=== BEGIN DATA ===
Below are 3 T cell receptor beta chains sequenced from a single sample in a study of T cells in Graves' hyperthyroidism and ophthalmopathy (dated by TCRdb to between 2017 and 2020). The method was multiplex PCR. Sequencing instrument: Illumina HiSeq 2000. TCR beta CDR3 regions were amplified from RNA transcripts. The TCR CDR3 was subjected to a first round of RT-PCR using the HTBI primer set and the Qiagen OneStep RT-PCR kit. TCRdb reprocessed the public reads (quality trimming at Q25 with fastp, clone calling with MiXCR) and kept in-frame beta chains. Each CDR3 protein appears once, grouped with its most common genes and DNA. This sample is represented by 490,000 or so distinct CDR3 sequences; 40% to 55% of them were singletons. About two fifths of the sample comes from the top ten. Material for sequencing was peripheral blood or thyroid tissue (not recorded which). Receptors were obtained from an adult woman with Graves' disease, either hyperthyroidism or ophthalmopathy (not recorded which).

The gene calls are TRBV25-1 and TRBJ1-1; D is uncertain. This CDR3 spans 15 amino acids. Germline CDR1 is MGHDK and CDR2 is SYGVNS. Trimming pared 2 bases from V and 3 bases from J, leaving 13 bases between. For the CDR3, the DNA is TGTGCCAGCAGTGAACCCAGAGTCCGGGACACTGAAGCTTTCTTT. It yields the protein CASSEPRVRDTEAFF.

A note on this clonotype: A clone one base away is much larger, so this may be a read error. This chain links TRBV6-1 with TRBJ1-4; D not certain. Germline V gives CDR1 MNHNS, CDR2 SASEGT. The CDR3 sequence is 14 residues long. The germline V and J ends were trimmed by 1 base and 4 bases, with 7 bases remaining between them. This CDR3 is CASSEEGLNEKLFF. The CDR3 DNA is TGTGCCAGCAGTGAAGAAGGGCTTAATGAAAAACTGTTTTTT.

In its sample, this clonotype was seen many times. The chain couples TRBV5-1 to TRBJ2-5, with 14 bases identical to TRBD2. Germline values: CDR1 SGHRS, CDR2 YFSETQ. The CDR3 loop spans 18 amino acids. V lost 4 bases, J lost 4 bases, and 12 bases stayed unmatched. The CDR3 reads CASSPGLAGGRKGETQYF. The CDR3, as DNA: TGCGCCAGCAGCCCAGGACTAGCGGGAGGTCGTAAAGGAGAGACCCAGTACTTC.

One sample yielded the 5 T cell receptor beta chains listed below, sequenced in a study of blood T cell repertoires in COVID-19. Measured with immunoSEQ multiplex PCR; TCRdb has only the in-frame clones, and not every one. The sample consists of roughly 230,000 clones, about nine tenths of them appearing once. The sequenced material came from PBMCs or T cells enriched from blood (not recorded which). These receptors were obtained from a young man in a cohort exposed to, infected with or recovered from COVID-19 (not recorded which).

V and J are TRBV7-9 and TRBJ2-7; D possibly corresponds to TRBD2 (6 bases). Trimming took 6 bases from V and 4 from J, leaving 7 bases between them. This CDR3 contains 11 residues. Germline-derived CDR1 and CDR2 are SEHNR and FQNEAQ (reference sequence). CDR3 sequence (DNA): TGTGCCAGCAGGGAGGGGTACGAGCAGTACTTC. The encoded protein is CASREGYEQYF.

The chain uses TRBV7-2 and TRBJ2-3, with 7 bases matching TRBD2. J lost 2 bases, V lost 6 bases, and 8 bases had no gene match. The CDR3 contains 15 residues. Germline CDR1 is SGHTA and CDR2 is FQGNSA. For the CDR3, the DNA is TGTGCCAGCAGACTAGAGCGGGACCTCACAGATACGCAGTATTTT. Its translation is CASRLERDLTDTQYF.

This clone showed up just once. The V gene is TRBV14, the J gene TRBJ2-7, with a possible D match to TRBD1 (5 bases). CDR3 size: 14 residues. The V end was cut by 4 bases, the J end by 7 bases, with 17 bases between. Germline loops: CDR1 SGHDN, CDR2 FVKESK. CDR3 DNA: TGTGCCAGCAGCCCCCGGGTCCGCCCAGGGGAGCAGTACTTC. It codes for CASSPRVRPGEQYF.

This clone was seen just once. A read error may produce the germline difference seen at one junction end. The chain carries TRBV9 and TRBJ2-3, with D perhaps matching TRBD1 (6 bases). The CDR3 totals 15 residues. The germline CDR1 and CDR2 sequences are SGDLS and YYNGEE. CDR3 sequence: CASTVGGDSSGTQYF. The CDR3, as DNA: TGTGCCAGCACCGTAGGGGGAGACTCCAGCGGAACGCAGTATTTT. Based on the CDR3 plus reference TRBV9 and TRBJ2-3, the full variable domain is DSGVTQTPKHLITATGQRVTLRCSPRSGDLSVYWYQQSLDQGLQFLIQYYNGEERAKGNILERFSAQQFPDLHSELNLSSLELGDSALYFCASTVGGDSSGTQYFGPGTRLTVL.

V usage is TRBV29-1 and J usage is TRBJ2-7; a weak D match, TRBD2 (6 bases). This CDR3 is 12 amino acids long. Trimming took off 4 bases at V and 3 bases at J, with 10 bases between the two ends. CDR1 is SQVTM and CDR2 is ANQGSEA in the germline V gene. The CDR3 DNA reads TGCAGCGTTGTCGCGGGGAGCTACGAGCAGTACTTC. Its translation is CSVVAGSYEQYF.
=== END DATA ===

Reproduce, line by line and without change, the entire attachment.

Below are 3 T cell receptor beta chains sequenced from a single sample in a study of T cells in Graves' hyperthyroidism and ophthalmopathy (dated by TCRdb to between 2017 and 2020). The method was multiplex PCR. Sequencing instrument: Illumina HiSeq 2000. TCR beta CDR3 regions were amplified from RNA transcripts. The TCR CDR3 was subjected to a first round of RT-PCR using the HTBI primer set and the Qiagen OneStep RT-PCR kit. TCRdb reprocessed the public reads (quality trimming at Q25 with fastp, clone calling with MiXCR) and kept in-frame beta chains. Each CDR3 protein appears once, grouped with its most common genes and DNA. This sample is represented by 490,000 or so distinct CDR3 sequences; 40% to 55% of them were singletons. About two fifths of the sample comes from the top ten. Material for sequencing was peripheral blood or thyroid tissue (not recorded which). Receptors were obtained from an adult woman with Graves' disease, either hyperthyroidism or ophthalmopathy (not recorded which).

The gene calls are TRBV25-1 and TRBJ1-1; D is uncertain. This CDR3 spans 15 amino acids. Germline CDR1 is MGHDK and CDR2 is SYGVNS. Trimming pared 2 bases from V and 3 bases from J, leaving 13 bases between. For the CDR3, the DNA is TGTGCCAGCAGTGAACCCAGAGTCCGGGACACTGAAGCTTTCTTT. It yields the protein CASSEPRVRDTEAFF.

A note on this clonotype: A clone one base away is much larger, so this may be a read error. This chain links TRBV6-1 with TRBJ1-4; D not certain. Germline V gives CDR1 MNHNS, CDR2 SASEGT. The CDR3 sequence is 14 residues long. The germline V and J ends were trimmed by 1 base and 4 bases, with 7 bases remaining between them. This CDR3 is CASSEEGLNEKLFF. The CDR3 DNA is TGTGCCAGCAGTGAAGAAGGGCTTAATGAAAAACTGTTTTTT.

In its sample, this clonotype was seen many times. The chain couples TRBV5-1 to TRBJ2-5, with 14 bases identical to TRBD2. Germline values: CDR1 SGHRS, CDR2 YFSETQ. The CDR3 loop spans 18 amino acids. V lost 4 bases, J lost 4 bases, and 12 bases stayed unmatched. The CDR3 reads CASSPGLAGGRKGETQYF. The CDR3, as DNA: TGCGCCAGCAGCCCAGGACTAGCGGGAGGTCGTAAAGGAGAGACCCAGTACTTC.

One sample yielded the 5 T cell receptor beta chains listed below, sequenced in a study of blood T cell repertoires in COVID-19. Measured with immunoSEQ multiplex PCR; TCRdb has only the in-frame clones, and not every one. The sample consists of roughly 230,000 clones, about nine tenths of them appearing once. The sequenced material came from PBMCs or T cells enriched from blood (not recorded which). These receptors were obtained from a young man in a cohort exposed to, infected with or recovered from COVID-19 (not recorded which).

V and J are TRBV7-9 and TRBJ2-7; D possibly corresponds to TRBD2 (6 bases). Trimming took 6 bases from V and 4 from J, leaving 7 bases between them. This CDR3 contains 11 residues. Germline-derived CDR1 and CDR2 are SEHNR and FQNEAQ (reference sequence). CDR3 sequence (DNA): TGTGCCAGCAGGGAGGGGTACGAGCAGTACTTC. The encoded protein is CASREGYEQYF.

The chain uses TRBV7-2 and TRBJ2-3, with 7 bases matching TRBD2. J lost 2 bases, V lost 6 bases, and 8 bases had no gene match. The CDR3 contains 15 residues. Germline CDR1 is SGHTA and CDR2 is FQGNSA. For the CDR3, the DNA is TGTGCCAGCAGACTAGAGCGGGACCTCACAGATACGCAGTATTTT. Its translation is CASRLERDLTDTQYF.

This clone showed up just once. The V gene is TRBV14, the J gene TRBJ2-7, with a possible D match to TRBD1 (5 bases). CDR3 size: 14 residues. The V end was cut by 4 bases, the J end by 7 bases, with 17 bases between. Germline loops: CDR1 SGHDN, CDR2 FVKESK. CDR3 DNA: TGTGCCAGCAGCCCCCGGGTCCGCCCAGGGGAGCAGTACTTC. It codes for CASSPRVRPGEQYF.

This clone was seen just once. A read error may produce the germline difference seen at one junction end. The chain carries TRBV9 and TRBJ2-3, with D perhaps matching TRBD1 (6 bases). The CDR3 totals 15 residues. The germline CDR1 and CDR2 sequences are SGDLS and YYNGEE. CDR3 sequence: CASTVGGDSSGTQYF. The CDR3, as DNA: TGTGCCAGCACCGTAGGGGGAGACTCCAGCGGAACGCAGTATTTT. Based on the CDR3 plus reference TRBV9 and TRBJ2-3, the full variable domain is DSGVTQTPKHLITATGQRVTLRCSPRSGDLSVYWYQQSLDQGLQFLIQYYNGEERAKGNILERFSAQQFPDLHSELNLSSLELGDSALYFCASTVGGDSSGTQYFGPGTRLTVL.

V usage is TRBV29-1 and J usage is TRBJ2-7; a weak D match, TRBD2 (6 bases). This CDR3 is 12 amino acids long. Trimming took off 4 bases at V and 3 bases at J, with 10 bases between the two ends. CDR1 is SQVTM and CDR2 is ANQGSEA in the germline V gene. The CDR3 DNA reads TGCAGCGTTGTCGCGGGGAGCTACGAGCAGTACTTC. Its translation is CSVVAGSYEQYF.